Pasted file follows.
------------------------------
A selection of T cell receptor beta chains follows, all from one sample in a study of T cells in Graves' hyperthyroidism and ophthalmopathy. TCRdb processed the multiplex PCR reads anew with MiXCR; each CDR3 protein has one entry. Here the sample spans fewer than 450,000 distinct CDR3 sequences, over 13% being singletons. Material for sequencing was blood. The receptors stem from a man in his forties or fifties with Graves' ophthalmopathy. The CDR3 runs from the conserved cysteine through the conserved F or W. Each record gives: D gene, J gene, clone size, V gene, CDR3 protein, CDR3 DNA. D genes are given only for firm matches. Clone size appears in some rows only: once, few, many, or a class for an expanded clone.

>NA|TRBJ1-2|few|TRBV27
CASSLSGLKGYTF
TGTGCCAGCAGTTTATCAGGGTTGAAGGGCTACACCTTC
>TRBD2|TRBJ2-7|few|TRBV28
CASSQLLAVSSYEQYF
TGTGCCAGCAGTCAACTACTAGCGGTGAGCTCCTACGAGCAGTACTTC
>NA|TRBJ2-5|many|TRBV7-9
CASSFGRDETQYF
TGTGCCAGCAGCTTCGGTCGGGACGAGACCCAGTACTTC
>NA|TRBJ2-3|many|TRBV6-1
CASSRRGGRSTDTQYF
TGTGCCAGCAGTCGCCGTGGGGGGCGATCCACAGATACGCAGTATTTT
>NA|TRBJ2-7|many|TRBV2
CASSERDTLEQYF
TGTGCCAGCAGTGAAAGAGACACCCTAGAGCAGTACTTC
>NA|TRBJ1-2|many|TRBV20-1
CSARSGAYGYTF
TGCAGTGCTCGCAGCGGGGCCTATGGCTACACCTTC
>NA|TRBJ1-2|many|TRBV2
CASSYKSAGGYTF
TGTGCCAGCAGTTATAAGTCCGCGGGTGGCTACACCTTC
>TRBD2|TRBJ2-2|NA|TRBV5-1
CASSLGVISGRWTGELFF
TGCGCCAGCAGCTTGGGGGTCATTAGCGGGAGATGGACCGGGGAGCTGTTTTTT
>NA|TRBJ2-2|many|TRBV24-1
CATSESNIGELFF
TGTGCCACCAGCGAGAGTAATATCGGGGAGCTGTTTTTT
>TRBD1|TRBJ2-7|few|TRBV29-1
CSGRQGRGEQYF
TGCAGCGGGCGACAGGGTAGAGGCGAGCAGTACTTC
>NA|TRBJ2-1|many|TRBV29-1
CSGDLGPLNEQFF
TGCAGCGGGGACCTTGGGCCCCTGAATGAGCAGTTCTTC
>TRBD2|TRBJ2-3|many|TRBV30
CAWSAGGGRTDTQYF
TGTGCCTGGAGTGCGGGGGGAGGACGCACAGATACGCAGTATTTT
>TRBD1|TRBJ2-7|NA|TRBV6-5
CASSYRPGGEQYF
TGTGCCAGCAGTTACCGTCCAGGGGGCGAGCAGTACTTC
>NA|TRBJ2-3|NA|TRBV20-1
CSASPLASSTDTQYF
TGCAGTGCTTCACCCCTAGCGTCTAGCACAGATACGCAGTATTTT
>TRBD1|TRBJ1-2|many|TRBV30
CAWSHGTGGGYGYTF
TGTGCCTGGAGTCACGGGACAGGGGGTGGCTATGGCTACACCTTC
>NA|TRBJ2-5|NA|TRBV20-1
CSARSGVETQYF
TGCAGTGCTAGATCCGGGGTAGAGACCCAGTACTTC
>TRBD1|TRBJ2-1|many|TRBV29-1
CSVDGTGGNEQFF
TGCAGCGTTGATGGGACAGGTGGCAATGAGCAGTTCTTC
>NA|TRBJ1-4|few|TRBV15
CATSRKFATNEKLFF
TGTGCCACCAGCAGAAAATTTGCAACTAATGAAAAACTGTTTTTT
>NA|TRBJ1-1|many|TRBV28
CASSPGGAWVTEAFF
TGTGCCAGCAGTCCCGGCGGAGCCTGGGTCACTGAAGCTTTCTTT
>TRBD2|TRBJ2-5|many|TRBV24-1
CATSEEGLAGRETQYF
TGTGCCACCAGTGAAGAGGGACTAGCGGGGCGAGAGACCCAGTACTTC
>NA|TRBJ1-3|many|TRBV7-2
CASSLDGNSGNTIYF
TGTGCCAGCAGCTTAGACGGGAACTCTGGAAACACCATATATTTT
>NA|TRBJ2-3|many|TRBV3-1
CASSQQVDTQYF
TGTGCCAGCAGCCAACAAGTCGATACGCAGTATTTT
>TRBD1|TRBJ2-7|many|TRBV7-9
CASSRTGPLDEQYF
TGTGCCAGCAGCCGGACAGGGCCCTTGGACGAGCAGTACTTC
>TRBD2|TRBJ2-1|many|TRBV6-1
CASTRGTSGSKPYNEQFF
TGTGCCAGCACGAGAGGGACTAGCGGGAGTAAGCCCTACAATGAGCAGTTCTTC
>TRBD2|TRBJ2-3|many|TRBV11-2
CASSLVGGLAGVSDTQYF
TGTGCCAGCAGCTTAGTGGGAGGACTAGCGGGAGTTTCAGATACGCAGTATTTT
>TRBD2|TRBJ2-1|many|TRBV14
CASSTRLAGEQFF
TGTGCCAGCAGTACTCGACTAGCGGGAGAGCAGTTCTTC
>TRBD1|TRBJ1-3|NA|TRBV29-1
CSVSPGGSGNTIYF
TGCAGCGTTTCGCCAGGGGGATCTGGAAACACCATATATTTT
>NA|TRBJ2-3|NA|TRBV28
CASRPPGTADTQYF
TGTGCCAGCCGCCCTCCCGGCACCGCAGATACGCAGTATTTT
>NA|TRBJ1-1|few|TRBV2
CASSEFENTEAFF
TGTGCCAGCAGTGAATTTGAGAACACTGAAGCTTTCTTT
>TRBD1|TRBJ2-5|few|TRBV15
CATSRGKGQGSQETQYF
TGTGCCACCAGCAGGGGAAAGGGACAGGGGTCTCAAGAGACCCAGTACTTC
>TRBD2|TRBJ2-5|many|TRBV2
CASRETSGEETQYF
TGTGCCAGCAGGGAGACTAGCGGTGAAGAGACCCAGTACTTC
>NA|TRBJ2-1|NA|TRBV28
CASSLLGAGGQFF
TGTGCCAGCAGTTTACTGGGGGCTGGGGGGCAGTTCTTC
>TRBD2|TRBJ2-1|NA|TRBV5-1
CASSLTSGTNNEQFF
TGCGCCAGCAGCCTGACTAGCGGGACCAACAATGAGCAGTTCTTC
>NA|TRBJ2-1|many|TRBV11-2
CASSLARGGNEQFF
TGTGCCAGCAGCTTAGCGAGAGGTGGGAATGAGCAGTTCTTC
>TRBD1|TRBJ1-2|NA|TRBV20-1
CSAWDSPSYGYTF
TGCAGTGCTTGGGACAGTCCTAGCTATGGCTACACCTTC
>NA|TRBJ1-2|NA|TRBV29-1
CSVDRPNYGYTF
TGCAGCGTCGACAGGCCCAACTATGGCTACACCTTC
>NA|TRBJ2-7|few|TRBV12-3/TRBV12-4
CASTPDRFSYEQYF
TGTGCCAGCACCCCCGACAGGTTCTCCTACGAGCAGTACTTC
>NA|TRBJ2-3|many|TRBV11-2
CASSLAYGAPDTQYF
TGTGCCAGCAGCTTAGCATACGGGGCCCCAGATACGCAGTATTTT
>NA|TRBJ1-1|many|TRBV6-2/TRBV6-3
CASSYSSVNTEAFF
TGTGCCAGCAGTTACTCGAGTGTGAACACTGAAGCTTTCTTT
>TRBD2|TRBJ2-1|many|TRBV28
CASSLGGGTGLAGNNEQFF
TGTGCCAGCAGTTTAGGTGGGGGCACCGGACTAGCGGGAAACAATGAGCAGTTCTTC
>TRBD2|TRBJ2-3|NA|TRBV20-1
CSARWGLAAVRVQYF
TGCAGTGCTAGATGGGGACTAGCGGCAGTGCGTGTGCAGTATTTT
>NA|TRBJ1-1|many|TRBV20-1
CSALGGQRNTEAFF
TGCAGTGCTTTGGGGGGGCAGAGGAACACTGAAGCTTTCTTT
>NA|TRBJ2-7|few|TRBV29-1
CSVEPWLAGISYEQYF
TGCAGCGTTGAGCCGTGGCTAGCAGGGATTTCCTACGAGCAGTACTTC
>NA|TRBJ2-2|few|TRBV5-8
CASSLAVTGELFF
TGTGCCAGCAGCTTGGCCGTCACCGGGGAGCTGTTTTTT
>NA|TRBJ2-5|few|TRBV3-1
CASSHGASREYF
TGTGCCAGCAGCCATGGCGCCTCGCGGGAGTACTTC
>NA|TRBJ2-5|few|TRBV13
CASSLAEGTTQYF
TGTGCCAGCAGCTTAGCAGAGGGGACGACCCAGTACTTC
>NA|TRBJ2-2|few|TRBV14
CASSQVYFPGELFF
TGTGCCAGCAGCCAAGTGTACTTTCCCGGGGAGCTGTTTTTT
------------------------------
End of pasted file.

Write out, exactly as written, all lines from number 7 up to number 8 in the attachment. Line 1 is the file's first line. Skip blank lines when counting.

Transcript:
TGTGCCAGCAGTCAACTACTAGCGGTGAGCTCCTACGAGCAGTACTTC
>NA|TRBJ2-5|many|TRBV7-9